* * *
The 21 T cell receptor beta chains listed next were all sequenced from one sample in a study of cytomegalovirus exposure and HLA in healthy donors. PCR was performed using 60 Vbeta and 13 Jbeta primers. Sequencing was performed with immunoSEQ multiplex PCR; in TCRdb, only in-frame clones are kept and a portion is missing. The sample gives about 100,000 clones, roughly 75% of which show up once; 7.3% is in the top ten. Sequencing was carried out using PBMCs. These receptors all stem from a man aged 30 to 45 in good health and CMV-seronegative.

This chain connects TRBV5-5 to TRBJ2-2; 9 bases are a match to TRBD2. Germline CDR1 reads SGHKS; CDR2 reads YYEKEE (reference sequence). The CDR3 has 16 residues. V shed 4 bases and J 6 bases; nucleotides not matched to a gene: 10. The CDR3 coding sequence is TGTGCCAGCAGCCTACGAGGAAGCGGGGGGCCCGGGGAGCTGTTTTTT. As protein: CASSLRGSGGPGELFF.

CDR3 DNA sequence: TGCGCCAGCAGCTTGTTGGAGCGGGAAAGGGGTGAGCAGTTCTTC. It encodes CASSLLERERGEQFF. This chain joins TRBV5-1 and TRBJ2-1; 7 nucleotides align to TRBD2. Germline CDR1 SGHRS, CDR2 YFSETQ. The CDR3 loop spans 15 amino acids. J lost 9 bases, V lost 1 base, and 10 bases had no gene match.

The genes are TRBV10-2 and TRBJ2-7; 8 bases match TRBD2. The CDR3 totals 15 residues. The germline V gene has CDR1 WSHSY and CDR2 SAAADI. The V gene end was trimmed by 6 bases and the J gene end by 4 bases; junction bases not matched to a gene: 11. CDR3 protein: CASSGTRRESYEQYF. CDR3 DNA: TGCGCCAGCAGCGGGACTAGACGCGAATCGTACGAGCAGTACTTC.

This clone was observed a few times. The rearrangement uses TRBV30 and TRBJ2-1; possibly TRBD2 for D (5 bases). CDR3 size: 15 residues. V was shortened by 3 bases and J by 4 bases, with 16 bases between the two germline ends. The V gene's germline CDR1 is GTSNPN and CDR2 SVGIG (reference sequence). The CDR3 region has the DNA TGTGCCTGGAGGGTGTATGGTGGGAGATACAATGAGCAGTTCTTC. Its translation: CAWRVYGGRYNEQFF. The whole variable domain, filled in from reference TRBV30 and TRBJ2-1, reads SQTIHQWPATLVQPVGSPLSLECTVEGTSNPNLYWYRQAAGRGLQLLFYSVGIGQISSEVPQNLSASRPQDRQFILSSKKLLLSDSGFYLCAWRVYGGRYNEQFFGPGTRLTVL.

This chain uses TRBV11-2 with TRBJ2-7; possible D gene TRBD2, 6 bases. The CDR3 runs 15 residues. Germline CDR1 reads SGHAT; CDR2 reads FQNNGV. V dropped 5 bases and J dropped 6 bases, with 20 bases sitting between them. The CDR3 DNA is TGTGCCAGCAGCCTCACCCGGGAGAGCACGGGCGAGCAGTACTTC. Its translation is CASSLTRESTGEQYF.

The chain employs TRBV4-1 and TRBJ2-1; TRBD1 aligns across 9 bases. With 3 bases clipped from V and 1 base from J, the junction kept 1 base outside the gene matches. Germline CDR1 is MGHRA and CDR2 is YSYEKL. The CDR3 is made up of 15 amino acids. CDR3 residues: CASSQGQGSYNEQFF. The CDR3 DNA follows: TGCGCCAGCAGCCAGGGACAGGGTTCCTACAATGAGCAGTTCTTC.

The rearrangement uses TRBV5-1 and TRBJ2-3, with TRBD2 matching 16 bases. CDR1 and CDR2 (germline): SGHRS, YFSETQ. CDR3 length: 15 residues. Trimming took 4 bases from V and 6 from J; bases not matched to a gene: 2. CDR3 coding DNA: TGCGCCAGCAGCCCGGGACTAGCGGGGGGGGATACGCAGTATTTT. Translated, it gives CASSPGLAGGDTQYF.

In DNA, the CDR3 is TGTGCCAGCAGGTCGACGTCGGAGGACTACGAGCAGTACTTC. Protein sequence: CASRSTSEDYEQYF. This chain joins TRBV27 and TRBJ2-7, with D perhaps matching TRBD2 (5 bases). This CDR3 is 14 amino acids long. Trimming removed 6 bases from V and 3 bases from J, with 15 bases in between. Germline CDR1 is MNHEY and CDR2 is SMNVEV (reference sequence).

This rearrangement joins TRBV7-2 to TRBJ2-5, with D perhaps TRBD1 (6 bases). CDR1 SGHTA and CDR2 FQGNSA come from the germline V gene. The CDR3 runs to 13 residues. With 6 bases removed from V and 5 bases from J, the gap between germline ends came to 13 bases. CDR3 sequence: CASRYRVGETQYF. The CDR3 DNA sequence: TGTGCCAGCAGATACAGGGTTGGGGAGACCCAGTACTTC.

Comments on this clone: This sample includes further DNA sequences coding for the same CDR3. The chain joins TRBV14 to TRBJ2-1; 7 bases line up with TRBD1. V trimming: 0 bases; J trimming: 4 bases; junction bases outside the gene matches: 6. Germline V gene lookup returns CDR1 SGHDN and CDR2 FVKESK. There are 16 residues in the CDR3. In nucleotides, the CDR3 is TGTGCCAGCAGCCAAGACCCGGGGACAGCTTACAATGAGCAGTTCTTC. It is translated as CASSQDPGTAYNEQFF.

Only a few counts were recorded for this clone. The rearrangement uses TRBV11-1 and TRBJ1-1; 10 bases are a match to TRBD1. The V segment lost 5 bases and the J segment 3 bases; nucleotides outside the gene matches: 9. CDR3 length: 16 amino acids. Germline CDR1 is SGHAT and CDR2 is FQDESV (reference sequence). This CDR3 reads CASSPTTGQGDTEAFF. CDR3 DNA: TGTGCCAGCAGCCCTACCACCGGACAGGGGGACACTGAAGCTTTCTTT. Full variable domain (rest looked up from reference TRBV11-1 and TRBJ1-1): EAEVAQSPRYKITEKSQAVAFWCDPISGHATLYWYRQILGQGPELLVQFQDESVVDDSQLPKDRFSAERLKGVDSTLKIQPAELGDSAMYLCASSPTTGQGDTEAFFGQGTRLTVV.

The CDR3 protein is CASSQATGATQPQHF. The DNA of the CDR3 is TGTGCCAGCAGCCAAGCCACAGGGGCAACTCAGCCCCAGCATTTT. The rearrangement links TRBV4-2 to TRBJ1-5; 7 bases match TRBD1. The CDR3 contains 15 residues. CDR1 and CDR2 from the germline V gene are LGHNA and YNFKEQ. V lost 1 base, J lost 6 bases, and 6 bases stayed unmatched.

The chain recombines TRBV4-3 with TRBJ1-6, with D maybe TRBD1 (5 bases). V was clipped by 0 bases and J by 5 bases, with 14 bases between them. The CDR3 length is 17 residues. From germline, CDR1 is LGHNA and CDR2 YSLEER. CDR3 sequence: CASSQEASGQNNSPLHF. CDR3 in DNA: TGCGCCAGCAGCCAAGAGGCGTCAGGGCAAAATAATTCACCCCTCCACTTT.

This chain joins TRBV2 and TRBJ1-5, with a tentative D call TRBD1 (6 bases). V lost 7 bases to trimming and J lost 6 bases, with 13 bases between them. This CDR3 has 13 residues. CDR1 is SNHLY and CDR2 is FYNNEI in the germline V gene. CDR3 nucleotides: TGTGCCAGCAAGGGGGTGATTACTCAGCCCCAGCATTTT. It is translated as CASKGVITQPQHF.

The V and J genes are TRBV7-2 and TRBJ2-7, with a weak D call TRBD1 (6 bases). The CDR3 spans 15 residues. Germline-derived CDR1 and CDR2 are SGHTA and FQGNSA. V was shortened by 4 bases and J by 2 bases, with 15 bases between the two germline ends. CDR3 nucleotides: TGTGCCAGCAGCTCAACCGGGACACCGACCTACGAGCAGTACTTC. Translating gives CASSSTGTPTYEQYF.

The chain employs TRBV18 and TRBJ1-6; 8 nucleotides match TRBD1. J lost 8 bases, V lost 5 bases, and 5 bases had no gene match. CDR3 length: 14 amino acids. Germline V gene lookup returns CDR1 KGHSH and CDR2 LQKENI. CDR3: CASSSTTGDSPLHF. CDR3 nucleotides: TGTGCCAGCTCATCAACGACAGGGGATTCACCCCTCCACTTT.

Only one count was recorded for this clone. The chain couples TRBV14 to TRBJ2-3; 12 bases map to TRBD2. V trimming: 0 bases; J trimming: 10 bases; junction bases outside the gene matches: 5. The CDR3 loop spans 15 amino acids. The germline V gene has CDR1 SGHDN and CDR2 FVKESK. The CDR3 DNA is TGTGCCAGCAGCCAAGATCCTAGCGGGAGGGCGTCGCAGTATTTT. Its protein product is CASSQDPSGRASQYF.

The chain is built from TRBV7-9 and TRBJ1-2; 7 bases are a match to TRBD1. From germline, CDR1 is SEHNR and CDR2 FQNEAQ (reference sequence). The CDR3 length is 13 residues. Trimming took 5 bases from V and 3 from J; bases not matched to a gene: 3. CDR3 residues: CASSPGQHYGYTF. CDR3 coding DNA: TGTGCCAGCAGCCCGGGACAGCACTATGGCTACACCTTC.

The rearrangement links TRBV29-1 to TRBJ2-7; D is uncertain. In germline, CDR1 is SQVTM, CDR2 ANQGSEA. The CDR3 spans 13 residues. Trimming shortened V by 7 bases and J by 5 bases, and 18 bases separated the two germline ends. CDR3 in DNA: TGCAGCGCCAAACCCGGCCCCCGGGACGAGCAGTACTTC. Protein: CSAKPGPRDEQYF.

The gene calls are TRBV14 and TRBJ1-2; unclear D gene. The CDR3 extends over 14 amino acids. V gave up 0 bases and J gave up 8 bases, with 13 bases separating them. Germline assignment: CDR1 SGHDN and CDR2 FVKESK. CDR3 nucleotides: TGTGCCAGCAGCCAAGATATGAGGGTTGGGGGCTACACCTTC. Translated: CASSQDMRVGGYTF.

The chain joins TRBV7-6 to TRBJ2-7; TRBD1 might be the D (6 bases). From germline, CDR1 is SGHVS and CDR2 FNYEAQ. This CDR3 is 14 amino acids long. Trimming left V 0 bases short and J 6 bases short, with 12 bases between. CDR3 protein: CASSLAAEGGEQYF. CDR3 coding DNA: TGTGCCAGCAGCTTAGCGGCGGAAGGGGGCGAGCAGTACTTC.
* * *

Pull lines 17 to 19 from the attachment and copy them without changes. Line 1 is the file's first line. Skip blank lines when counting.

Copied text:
The chain employs TRBV18 and TRBJ1-6; 8 nucleotides match TRBD1. J lost 8 bases, V lost 5 bases, and 5 bases had no gene match. CDR3 length: 14 amino acids. Germline V gene lookup returns CDR1 KGHSH and CDR2 LQKENI. CDR3: CASSSTTGDSPLHF. CDR3 nucleotides: TGTGCCAGCTCATCAACGACAGGGGATTCACCCCTCCACTTT.

Only one count was recorded for this clone. The chain couples TRBV14 to TRBJ2-3; 12 bases map to TRBD2. V trimming: 0 bases; J trimming: 10 bases; junction bases outside the gene matches: 5. The CDR3 loop spans 15 amino acids. The germline V gene has CDR1 SGHDN and CDR2 FVKESK. The CDR3 DNA is TGTGCCAGCAGCCAAGATCCTAGCGGGAGGGCGTCGCAGTATTTT. Its protein product is CASSQDPSGRASQYF.

The chain is built from TRBV7-9 and TRBJ1-2; 7 bases are a match to TRBD1. From germline, CDR1 is SEHNR and CDR2 FQNEAQ (reference sequence). The CDR3 length is 13 residues. Trimming took 5 bases from V and 3 from J; bases not matched to a gene: 3. CDR3 residues: CASSPGQHYGYTF. CDR3 coding DNA: TGTGCCAGCAGCCCGGGACAGCACTATGGCTACACCTTC.